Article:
As it stands, there's not enough product out there, and there's not enough people asking to hear them as options. Maybe that's down to marketing, I don't know, but you don't see many manufacturers marketing their active speakers. It is up to manufacturers to create demand, and then for dealers to fulfill it. 

I'm not being anti active here, just saying it as I see it from a dealer point of view.

 

Speaking as someone who now does marketing for a living, I think we are moving away from the business model where you make something; give it to the marketing dept to create a need for it, then pass it onto the sales team. Consumers are far too picky and there are too many products vying for competition and the customer's dollar these days.

An awful lot of current marketing revolves around listening to what people want and then creating a product to fulfil that need. Less top down and more bottom up as the priest used to say to the altar boy.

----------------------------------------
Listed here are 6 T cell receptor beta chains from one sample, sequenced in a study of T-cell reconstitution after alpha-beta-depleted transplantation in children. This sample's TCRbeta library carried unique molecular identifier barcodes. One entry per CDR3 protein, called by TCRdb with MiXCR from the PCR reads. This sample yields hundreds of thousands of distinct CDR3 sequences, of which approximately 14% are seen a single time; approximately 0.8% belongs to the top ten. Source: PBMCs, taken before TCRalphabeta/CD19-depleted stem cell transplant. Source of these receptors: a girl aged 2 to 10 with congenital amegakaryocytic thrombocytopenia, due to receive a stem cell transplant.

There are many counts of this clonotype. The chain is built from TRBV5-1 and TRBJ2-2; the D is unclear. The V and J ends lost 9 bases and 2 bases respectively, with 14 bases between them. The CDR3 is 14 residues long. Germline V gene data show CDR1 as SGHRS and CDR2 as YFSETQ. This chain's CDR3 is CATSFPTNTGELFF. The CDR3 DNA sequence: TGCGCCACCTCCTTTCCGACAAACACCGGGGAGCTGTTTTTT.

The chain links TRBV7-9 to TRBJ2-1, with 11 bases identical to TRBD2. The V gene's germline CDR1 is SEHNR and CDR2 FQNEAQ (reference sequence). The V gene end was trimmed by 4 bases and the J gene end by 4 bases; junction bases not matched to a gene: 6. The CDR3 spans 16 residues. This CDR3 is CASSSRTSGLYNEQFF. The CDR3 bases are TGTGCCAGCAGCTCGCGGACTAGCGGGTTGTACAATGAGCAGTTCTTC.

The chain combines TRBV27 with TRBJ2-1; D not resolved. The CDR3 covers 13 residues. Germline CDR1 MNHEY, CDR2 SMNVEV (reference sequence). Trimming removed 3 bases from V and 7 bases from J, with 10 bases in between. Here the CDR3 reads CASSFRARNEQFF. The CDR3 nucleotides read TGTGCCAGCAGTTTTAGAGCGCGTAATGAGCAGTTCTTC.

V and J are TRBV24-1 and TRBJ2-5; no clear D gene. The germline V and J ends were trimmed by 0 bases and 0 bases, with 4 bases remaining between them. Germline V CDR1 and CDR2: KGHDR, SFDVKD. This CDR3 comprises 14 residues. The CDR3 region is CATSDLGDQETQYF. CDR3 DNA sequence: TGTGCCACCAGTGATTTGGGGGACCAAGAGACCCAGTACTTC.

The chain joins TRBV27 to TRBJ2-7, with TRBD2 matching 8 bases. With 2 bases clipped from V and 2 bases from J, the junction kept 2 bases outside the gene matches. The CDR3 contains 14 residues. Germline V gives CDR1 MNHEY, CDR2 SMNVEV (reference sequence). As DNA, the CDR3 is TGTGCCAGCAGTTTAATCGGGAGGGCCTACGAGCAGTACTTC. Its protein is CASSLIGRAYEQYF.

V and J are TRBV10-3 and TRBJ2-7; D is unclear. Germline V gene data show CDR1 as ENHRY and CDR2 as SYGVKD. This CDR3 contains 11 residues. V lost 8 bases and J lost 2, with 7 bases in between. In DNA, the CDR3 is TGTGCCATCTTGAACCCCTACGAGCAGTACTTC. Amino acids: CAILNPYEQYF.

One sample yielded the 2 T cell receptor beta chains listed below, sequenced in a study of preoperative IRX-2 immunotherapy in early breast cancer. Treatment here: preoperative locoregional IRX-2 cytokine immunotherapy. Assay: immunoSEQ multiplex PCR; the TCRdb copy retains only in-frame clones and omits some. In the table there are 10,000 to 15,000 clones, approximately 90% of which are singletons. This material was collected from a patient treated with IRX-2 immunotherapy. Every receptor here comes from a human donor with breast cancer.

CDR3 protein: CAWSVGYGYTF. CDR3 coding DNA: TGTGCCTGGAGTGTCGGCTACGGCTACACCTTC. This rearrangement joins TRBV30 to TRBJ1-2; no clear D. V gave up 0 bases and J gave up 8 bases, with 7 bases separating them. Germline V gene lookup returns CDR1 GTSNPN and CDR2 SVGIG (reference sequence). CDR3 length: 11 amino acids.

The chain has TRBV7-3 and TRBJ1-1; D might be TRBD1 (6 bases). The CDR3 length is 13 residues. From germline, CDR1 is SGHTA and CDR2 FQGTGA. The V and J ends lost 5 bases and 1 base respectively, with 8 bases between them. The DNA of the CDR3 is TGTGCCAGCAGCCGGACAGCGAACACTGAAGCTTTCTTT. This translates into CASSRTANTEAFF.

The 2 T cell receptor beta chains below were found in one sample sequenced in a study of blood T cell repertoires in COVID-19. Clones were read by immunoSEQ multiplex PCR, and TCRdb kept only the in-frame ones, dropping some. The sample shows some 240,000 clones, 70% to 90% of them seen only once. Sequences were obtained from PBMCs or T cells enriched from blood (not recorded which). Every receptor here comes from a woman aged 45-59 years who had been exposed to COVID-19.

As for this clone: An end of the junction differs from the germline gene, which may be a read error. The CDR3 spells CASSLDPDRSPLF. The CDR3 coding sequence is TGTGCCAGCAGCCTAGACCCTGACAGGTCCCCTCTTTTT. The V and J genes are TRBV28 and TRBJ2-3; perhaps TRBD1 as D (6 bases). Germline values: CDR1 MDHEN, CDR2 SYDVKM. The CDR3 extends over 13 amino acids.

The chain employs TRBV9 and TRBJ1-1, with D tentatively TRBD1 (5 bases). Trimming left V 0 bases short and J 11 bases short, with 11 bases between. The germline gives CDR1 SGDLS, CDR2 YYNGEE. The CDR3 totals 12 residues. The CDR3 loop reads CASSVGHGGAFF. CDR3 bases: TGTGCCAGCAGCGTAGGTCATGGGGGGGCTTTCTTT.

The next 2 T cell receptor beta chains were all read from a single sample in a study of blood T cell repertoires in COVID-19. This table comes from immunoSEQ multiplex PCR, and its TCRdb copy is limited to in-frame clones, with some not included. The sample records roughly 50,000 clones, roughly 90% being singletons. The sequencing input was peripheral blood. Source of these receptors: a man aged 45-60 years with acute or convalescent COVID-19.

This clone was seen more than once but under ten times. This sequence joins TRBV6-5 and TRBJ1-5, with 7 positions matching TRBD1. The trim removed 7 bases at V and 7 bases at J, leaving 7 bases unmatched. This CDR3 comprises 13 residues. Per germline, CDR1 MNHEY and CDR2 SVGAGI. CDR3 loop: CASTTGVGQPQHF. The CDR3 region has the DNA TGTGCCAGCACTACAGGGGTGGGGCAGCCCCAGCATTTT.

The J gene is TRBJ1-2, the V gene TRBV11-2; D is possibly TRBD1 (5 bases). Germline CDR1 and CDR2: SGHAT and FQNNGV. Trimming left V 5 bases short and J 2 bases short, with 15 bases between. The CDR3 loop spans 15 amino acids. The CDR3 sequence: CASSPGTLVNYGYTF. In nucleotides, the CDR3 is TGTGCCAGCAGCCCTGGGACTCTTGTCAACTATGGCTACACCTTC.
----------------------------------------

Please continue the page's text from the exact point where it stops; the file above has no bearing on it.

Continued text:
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RE: When should actives be recommended?

It may take a while, which is why I said sooner or later. Probably should add other applications such as docks and soundbars. And probably powered speakers too, which manufacturers like to describe as active. 

 

There will be a place for conventional amp/speaker systems for a long time. But the scales will tip. 

 

Heck, I can't say for sure that I'll never go passive again

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RE: When should actives be recommended?
" Once there's enough demand (and product) to make it worthwhile keeping ranges of active speakers, you will see dealers keeping them. You cant stock a £2k product that only sells once a year, or even five times a year. "

 

Dealers do just happens that they're predominantly pro-audio dealers.